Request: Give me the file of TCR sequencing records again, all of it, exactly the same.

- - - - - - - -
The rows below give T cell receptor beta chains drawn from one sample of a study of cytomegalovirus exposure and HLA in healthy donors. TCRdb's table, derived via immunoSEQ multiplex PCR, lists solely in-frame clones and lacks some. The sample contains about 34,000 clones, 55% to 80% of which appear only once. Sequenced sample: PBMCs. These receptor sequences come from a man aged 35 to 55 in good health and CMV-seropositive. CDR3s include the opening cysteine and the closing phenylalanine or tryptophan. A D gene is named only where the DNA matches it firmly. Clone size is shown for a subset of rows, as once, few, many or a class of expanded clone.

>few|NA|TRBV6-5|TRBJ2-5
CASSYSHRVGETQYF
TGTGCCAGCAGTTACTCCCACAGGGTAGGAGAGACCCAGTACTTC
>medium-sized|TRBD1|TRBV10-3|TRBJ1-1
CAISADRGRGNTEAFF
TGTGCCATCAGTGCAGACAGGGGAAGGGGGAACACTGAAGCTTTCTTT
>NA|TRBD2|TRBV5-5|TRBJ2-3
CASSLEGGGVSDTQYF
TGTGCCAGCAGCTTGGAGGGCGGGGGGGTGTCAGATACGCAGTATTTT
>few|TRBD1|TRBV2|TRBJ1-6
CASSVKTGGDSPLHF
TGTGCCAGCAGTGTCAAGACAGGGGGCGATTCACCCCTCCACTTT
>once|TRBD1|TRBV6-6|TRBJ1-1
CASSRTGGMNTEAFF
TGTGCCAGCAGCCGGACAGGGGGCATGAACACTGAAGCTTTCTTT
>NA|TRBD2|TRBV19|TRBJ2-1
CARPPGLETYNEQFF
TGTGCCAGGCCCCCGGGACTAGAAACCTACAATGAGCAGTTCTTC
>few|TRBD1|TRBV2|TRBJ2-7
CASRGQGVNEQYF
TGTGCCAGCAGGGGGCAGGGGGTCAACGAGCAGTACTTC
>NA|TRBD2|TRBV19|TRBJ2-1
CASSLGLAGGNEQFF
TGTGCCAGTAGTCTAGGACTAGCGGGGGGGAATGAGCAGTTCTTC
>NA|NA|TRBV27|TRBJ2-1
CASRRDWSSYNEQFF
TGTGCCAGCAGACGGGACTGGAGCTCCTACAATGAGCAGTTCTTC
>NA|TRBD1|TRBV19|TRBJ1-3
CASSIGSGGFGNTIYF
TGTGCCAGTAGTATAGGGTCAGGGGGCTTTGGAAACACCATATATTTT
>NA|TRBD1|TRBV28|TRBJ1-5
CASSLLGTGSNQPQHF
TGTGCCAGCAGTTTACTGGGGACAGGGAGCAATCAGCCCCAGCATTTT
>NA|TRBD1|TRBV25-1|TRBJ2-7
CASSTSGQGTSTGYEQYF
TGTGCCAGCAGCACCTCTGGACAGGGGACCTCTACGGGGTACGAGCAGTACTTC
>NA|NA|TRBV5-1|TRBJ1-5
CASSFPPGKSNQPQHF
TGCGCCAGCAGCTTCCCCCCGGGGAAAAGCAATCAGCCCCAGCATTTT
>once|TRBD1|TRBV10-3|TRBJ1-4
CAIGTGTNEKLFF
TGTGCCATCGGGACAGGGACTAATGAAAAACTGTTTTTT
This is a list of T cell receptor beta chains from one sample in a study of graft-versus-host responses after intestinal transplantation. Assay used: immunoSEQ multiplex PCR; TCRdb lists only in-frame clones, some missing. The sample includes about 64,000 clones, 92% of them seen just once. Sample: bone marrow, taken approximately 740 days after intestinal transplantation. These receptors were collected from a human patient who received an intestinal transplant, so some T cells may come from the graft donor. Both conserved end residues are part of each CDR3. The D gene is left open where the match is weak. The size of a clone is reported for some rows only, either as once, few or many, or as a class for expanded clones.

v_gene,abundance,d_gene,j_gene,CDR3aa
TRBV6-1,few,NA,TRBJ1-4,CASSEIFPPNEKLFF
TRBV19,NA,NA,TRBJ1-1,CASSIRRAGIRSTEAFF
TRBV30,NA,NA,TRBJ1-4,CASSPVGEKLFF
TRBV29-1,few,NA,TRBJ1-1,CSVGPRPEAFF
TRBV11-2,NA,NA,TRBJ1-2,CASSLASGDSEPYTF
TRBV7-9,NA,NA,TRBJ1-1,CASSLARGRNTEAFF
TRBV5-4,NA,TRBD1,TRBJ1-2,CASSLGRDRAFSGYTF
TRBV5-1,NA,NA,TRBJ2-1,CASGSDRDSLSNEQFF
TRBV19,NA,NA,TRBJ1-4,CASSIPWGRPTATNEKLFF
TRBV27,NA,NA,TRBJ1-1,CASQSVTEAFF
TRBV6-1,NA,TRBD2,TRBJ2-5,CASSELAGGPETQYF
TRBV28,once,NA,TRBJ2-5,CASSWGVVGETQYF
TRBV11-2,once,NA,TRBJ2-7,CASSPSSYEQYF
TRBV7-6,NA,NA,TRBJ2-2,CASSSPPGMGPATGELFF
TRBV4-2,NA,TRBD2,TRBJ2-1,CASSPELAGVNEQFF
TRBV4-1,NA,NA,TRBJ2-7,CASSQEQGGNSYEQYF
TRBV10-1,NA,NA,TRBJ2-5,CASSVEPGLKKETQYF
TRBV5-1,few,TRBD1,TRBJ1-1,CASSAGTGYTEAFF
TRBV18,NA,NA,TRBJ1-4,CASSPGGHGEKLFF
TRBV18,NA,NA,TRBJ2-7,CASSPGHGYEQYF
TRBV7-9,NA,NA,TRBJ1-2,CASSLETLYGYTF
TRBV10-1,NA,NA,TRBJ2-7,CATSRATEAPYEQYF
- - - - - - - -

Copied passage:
The rows below give T cell receptor beta chains drawn from one sample of a study of cytomegalovirus exposure and HLA in healthy donors. TCRdb's table, derived via immunoSEQ multiplex PCR, lists solely in-frame clones and lacks some. The sample contains about 34,000 clones, 55% to 80% of which appear only once. Sequenced sample: PBMCs. These receptor sequences come from a man aged 35 to 55 in good health and CMV-seropositive. CDR3s include the opening cysteine and the closing phenylalanine or tryptophan. A D gene is named only where the DNA matches it firmly. Clone size is shown for a subset of rows, as once, few, many or a class of expanded clone.

>few|NA|TRBV6-5|TRBJ2-5
CASSYSHRVGETQYF
TGTGCCAGCAGTTACTCCCACAGGGTAGGAGAGACCCAGTACTTC
>medium-sized|TRBD1|TRBV10-3|TRBJ1-1
CAISADRGRGNTEAFF
TGTGCCATCAGTGCAGACAGGGGAAGGGGGAACACTGAAGCTTTCTTT
>NA|TRBD2|TRBV5-5|TRBJ2-3
CASSLEGGGVSDTQYF
TGTGCCAGCAGCTTGGAGGGCGGGGGGGTGTCAGATACGCAGTATTTT
>few|TRBD1|TRBV2|TRBJ1-6
CASSVKTGGDSPLHF
TGTGCCAGCAGTGTCAAGACAGGGGGCGATTCACCCCTCCACTTT
>once|TRBD1|TRBV6-6|TRBJ1-1
CASSRTGGMNTEAFF
TGTGCCAGCAGCCGGACAGGGGGCATGAACACTGAAGCTTTCTTT
>NA|TRBD2|TRBV19|TRBJ2-1
CARPPGLETYNEQFF
TGTGCCAGGCCCCCGGGACTAGAAACCTACAATGAGCAGTTCTTC
>few|TRBD1|TRBV2|TRBJ2-7
CASRGQGVNEQYF
TGTGCCAGCAGGGGGCAGGGGGTCAACGAGCAGTACTTC
>NA|TRBD2|TRBV19|TRBJ2-1
CASSLGLAGGNEQFF
TGTGCCAGTAGTCTAGGACTAGCGGGGGGGAATGAGCAGTTCTTC
>NA|NA|TRBV27|TRBJ2-1
CASRRDWSSYNEQFF
TGTGCCAGCAGACGGGACTGGAGCTCCTACAATGAGCAGTTCTTC
>NA|TRBD1|TRBV19|TRBJ1-3
CASSIGSGGFGNTIYF
TGTGCCAGTAGTATAGGGTCAGGGGGCTTTGGAAACACCATATATTTT
>NA|TRBD1|TRBV28|TRBJ1-5
CASSLLGTGSNQPQHF
TGTGCCAGCAGTTTACTGGGGACAGGGAGCAATCAGCCCCAGCATTTT
>NA|TRBD1|TRBV25-1|TRBJ2-7
CASSTSGQGTSTGYEQYF
TGTGCCAGCAGCACCTCTGGACAGGGGACCTCTACGGGGTACGAGCAGTACTTC
>NA|NA|TRBV5-1|TRBJ1-5
CASSFPPGKSNQPQHF
TGCGCCAGCAGCTTCCCCCCGGGGAAAAGCAATCAGCCCCAGCATTTT
>once|TRBD1|TRBV10-3|TRBJ1-4
CAIGTGTNEKLFF
TGTGCCATCGGGACAGGGACTAATGAAAAACTGTTTTTT
This is a list of T cell receptor beta chains from one sample in a study of graft-versus-host responses after intestinal transplantation. Assay used: immunoSEQ multiplex PCR; TCRdb lists only in-frame clones, some missing. The sample includes about 64,000 clones, 92% of them seen just once. Sample: bone marrow, taken approximately 740 days after intestinal transplantation. These receptors were collected from a human patient who received an intestinal transplant, so some T cells may come from the graft donor. Both conserved end residues are part of each CDR3. The D gene is left open where the match is weak. The size of a clone is reported for some rows only, either as once, few or many, or as a class for expanded clones.

v_gene,abundance,d_gene,j_gene,CDR3aa
TRBV6-1,few,NA,TRBJ1-4,CASSEIFPPNEKLFF
TRBV19,NA,NA,TRBJ1-1,CASSIRRAGIRSTEAFF
TRBV30,NA,NA,TRBJ1-4,CASSPVGEKLFF
TRBV29-1,few,NA,TRBJ1-1,CSVGPRPEAFF
TRBV11-2,NA,NA,TRBJ1-2,CASSLASGDSEPYTF
TRBV7-9,NA,NA,TRBJ1-1,CASSLARGRNTEAFF
TRBV5-4,NA,TRBD1,TRBJ1-2,CASSLGRDRAFSGYTF
TRBV5-1,NA,NA,TRBJ2-1,CASGSDRDSLSNEQFF
TRBV19,NA,NA,TRBJ1-4,CASSIPWGRPTATNEKLFF
TRBV27,NA,NA,TRBJ1-1,CASQSVTEAFF
TRBV6-1,NA,TRBD2,TRBJ2-5,CASSELAGGPETQYF
TRBV28,once,NA,TRBJ2-5,CASSWGVVGETQYF
TRBV11-2,once,NA,TRBJ2-7,CASSPSSYEQYF
TRBV7-6,NA,NA,TRBJ2-2,CASSSPPGMGPATGELFF
TRBV4-2,NA,TRBD2,TRBJ2-1,CASSPELAGVNEQFF
TRBV4-1,NA,NA,TRBJ2-7,CASSQEQGGNSYEQYF
TRBV10-1,NA,NA,TRBJ2-5,CASSVEPGLKKETQYF
TRBV5-1,few,TRBD1,TRBJ1-1,CASSAGTGYTEAFF
TRBV18,NA,NA,TRBJ1-4,CASSPGGHGEKLFF
TRBV18,NA,NA,TRBJ2-7,CASSPGHGYEQYF
TRBV7-9,NA,NA,TRBJ1-2,CASSLETLYGYTF
TRBV10-1,NA,NA,TRBJ2-7,CATSRATEAPYEQYF